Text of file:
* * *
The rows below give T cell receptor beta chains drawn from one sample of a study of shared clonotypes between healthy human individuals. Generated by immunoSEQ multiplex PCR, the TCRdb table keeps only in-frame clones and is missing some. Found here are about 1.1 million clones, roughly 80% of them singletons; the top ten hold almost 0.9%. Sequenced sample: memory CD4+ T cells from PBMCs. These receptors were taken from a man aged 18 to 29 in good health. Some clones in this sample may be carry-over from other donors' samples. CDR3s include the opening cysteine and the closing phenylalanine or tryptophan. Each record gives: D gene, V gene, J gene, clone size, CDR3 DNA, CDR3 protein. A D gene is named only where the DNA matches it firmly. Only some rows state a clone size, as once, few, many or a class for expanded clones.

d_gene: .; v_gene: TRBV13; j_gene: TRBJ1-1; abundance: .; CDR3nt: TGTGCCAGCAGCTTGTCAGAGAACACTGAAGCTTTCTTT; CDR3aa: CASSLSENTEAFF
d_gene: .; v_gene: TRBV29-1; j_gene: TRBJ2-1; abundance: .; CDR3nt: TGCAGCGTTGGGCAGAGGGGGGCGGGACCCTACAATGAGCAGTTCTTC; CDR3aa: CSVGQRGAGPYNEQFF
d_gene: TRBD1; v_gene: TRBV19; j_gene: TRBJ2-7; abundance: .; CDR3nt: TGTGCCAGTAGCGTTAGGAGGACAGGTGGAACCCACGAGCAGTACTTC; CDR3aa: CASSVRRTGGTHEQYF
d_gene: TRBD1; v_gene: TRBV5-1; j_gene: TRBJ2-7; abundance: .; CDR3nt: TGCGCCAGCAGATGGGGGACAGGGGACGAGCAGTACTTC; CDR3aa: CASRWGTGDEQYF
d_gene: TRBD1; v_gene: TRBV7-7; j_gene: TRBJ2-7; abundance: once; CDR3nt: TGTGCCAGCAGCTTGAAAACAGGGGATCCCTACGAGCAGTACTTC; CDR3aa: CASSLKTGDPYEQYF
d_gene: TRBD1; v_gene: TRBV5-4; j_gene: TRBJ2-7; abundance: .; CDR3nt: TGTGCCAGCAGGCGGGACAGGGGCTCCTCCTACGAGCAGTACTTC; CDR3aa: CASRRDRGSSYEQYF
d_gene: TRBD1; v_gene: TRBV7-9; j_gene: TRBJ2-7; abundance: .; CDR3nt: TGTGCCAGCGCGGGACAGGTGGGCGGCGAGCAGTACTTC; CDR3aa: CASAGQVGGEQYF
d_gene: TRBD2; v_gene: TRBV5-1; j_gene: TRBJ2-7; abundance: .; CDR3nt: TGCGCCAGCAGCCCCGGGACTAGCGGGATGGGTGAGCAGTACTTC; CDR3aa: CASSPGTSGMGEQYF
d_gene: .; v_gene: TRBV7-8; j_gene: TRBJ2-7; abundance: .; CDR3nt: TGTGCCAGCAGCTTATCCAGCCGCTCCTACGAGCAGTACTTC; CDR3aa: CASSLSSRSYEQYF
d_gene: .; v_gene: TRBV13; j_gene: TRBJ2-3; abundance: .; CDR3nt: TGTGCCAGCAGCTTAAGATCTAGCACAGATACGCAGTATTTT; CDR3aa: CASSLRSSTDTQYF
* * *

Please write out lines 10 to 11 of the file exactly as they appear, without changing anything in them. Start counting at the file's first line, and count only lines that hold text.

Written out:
d_gene: .; v_gene: TRBV7-8; j_gene: TRBJ2-7; abundance: .; CDR3nt: TGTGCCAGCAGCTTATCCAGCCGCTCCTACGAGCAGTACTTC; CDR3aa: CASSLSSRSYEQYF
d_gene: .; v_gene: TRBV13; j_gene: TRBJ2-3; abundance: .; CDR3nt: TGTGCCAGCAGCTTAAGATCTAGCACAGATACGCAGTATTTT; CDR3aa: CASSLRSSTDTQYF